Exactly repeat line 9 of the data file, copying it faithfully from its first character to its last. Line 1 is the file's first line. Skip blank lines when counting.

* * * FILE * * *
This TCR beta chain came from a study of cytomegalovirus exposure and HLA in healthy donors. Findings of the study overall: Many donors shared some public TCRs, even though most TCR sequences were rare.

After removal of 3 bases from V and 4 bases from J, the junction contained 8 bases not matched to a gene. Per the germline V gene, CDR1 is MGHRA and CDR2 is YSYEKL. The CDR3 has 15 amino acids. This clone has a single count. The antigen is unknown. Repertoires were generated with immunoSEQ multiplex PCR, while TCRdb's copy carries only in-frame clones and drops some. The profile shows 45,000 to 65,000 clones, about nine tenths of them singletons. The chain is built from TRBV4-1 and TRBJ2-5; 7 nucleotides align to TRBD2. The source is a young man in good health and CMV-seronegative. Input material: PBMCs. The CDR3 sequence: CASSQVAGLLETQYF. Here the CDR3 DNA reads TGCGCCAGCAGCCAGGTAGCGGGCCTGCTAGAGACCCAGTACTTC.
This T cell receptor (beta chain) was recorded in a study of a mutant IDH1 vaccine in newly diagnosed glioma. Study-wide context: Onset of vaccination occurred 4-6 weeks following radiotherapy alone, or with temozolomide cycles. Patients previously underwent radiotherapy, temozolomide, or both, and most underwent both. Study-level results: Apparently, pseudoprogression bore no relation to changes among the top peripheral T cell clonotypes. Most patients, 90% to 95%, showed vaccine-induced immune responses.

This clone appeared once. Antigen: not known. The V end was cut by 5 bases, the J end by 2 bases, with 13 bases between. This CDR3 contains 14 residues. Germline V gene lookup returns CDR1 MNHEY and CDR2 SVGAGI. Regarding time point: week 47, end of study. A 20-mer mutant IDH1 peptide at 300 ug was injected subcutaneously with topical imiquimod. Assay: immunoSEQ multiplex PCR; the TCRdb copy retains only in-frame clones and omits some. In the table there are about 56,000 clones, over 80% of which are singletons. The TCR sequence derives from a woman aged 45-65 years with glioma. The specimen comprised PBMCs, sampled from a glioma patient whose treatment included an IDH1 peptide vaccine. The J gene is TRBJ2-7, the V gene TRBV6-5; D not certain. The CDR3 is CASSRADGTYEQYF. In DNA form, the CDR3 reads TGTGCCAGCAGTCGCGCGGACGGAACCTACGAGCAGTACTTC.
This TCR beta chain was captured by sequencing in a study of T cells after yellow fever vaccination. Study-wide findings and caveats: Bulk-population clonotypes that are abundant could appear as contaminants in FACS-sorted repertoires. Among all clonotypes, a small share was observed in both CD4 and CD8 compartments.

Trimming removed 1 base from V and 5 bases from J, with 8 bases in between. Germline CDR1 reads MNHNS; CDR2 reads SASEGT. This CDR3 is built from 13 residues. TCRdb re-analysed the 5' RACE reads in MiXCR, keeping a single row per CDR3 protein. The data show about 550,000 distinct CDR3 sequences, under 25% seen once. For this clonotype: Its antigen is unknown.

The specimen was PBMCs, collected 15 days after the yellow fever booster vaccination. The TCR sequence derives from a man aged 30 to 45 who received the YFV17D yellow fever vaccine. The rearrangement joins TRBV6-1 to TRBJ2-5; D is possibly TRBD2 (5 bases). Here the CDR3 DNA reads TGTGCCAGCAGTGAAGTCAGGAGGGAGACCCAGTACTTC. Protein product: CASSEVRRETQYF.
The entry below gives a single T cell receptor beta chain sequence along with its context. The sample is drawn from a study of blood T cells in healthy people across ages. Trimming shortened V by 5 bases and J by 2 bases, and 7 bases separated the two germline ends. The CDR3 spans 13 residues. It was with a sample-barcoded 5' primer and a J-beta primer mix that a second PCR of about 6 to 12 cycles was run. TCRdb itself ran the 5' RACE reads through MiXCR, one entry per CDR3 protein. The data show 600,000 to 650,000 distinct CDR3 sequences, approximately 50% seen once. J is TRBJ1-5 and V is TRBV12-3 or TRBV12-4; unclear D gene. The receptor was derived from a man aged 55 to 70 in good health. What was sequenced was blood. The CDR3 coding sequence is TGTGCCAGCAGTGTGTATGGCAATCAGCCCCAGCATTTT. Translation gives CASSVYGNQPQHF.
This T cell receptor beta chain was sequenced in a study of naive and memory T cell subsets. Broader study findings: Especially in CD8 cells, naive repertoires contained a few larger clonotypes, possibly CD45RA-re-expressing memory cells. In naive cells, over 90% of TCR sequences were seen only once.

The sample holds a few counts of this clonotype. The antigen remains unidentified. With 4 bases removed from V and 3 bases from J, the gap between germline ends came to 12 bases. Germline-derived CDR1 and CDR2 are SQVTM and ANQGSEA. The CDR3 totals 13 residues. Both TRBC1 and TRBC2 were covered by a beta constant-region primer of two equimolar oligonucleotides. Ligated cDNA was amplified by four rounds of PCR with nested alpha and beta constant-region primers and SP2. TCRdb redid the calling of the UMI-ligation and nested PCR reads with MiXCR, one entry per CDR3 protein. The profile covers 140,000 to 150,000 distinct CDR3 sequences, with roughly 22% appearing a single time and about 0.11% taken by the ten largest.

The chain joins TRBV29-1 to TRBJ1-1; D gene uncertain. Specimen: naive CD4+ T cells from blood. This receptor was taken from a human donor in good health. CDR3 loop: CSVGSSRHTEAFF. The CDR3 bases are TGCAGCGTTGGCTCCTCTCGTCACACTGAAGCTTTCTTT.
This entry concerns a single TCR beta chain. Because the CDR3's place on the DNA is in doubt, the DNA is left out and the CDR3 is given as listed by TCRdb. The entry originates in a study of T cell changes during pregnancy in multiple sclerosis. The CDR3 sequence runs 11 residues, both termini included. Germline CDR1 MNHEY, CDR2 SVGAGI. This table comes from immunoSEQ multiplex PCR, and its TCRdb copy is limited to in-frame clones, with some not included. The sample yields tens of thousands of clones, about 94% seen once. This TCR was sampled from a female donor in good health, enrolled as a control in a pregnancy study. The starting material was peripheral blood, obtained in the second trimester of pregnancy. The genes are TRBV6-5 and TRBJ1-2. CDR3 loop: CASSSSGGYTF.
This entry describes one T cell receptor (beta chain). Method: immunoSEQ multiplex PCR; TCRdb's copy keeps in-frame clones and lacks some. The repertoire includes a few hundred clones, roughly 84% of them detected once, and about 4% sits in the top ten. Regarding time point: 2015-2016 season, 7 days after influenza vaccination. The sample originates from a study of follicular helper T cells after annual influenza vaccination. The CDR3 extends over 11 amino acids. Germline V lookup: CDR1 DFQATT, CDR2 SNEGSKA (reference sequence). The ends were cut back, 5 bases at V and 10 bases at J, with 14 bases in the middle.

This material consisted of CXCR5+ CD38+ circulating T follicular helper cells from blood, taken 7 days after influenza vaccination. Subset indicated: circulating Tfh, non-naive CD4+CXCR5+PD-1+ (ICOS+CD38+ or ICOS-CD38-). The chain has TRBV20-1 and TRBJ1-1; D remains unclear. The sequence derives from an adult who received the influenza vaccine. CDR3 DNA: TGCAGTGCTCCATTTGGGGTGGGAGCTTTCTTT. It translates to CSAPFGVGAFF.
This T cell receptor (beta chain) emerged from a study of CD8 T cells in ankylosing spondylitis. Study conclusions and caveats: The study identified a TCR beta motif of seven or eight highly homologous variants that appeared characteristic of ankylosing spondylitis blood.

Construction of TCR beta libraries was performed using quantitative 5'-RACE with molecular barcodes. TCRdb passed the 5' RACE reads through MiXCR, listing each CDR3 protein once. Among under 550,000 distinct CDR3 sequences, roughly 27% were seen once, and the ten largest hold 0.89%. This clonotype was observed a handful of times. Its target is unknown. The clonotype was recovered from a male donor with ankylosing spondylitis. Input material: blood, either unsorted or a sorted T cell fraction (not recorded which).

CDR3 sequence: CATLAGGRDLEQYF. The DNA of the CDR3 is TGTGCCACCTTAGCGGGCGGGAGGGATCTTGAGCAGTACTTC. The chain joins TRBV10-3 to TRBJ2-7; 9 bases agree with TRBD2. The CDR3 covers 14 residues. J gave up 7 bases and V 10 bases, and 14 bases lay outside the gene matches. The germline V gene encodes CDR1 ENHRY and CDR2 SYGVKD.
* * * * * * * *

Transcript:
This T cell receptor beta chain was sequenced in a study of naive and memory T cell subsets. Broader study findings: Especially in CD8 cells, naive repertoires contained a few larger clonotypes, possibly CD45RA-re-expressing memory cells. In naive cells, over 90% of TCR sequences were seen only once.